Recorded over two nights in San Francisco in 2011, Ry Cooder’s first live album since 1977 features two old friends who appeared on that last live outing, Show Time, which was recorded at the same venue, the Great American Music Hall.

The old pals are Terry Evans of those gospel-tinged vocals which added sweet heft to mid-seventies Cooder classics like Jesus on the Mainline and Little Sister. Also gracing the stage of the Great American Music Hall for this newly-released live recording was another old friend, the irrepressible Flaco Jimenez of the gloriously fluid accordeon.

Right from the off, you know you are in Cooderland when you hear that funky, diesel-dirty guitar strutting through the opening chords of Crazy ’Bout an Automobile. 'Walking women home is a thing of the past/women want to ride around in class', sings the gnarled warbler, who sounds a bit like The Band's Richard Manuel at times. Back in 2011 anyway, he was a man enjoying himself immensely, playing the crowd expertly, sharing his wryly sardonic observations between the tunes.

El Corrido de Jesse James, from the 2011 album Pull Up Some Dust And Sit Down, imagines the titular outlaw in heaven, realising that “the banks have stolen all the money, and the government paid them to do it.” So he looks for his gun, and con permiso, is looking to go down to Wall Street and sort out the retribution.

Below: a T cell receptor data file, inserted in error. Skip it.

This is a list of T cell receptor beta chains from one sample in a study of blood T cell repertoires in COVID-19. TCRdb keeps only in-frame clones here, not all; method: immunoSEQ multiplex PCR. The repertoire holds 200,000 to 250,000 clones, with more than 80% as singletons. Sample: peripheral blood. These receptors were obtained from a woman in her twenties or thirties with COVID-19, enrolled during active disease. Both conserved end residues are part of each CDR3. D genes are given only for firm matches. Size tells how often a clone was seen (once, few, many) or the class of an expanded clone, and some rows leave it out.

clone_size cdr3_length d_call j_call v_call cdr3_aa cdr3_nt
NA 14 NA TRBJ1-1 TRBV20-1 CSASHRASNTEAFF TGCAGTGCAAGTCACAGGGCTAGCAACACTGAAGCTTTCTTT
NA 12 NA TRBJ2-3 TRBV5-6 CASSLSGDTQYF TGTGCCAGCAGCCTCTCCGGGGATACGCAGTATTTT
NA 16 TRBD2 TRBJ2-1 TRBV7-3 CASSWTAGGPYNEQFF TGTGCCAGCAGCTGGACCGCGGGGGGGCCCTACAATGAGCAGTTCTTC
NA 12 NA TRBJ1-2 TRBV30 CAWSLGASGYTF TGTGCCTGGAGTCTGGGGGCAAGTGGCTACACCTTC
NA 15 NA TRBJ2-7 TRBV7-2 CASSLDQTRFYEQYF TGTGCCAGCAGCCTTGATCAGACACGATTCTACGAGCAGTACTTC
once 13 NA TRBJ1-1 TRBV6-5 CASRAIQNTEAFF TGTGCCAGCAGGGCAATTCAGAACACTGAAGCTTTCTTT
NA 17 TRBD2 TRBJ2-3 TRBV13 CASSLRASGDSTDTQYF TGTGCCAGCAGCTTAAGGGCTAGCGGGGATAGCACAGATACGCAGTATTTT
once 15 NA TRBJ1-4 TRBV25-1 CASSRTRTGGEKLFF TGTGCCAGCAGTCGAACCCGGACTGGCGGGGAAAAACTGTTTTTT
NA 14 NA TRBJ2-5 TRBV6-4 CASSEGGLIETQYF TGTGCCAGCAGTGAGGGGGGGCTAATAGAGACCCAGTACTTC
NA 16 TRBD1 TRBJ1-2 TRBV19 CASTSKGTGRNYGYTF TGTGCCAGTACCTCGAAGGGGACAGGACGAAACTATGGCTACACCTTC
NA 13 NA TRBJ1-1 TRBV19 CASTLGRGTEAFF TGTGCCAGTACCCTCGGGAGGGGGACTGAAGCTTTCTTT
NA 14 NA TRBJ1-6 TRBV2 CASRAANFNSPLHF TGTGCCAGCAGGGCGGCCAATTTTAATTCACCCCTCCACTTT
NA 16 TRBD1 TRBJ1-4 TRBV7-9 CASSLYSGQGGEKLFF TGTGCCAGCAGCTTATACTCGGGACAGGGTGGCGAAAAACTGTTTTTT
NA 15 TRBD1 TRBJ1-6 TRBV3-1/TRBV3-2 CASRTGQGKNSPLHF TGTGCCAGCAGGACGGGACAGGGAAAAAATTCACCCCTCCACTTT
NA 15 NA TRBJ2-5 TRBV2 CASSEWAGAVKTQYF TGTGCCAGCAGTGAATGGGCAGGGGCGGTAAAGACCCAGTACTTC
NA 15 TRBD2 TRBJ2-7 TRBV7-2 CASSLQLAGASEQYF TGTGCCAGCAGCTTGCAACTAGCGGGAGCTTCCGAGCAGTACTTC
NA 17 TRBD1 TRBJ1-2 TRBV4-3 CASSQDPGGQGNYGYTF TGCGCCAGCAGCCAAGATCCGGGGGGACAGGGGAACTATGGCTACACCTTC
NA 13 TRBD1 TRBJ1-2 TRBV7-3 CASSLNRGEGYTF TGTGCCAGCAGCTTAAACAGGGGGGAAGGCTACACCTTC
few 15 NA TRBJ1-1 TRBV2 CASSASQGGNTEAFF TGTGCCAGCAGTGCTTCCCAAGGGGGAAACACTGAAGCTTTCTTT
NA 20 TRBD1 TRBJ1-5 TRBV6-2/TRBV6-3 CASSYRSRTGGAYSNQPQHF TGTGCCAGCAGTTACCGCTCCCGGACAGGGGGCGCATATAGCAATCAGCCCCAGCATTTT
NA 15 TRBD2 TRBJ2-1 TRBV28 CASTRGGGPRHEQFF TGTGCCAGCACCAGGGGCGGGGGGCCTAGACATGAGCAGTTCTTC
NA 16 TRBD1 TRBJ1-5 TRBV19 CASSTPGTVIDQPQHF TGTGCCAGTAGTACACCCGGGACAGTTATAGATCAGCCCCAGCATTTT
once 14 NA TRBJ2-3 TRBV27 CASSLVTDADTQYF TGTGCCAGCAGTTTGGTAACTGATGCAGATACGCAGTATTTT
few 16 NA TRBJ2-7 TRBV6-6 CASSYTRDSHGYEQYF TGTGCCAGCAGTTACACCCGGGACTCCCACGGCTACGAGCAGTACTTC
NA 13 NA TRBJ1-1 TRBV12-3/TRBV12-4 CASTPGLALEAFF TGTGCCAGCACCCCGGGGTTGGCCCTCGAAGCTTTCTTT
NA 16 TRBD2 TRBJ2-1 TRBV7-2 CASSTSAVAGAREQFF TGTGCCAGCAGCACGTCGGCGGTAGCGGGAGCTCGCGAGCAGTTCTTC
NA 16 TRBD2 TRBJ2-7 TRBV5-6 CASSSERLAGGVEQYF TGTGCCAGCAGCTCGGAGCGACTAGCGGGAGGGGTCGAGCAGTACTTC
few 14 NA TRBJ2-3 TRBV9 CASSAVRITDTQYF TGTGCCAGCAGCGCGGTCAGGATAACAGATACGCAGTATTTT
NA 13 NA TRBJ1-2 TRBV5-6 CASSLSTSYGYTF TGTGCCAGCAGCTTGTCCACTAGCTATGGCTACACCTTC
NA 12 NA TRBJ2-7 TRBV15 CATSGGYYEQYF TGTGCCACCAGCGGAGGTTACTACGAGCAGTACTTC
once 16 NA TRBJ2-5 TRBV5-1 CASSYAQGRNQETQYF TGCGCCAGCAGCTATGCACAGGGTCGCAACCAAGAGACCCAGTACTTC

What James doesn’t know, according to Cooder in his spoken introduction, is that “it’s gotten so big than one man and one gun” can’t sort it out. The song features a blast of sizzling hot brass from ten-piece Mexican brass band La Banda Juvenil, coming in out of nowhere and all the more effective for that. Cooder mixes Spanish phrases into what is essentially a fun song, albeit with a barbed message.

Boomer’s Story and Dark End of the Street are both suitably plaintive and solemn. Another recent Cooder original, Lord Tell Me Why, is a sly inversion of the race issue, turning the whole thing around with Randy Newman-like irony.

You may find yourself bopping around your tent, boudoir or pergola to the lively rendering of Sam the Sham and the Pharaohs’ Wooly Bully. Then towards the close, backing singer Juliette Commagerie essays a very attractive version of the Latino classic, Volver.
Flaco Jimenez is a special presence on the closing Goodnight Irene, while Cooder’s spot-lit guitar borrows true loneliness out of the dark night outside the venerable old San Francisco venue.

Paddy Kehoe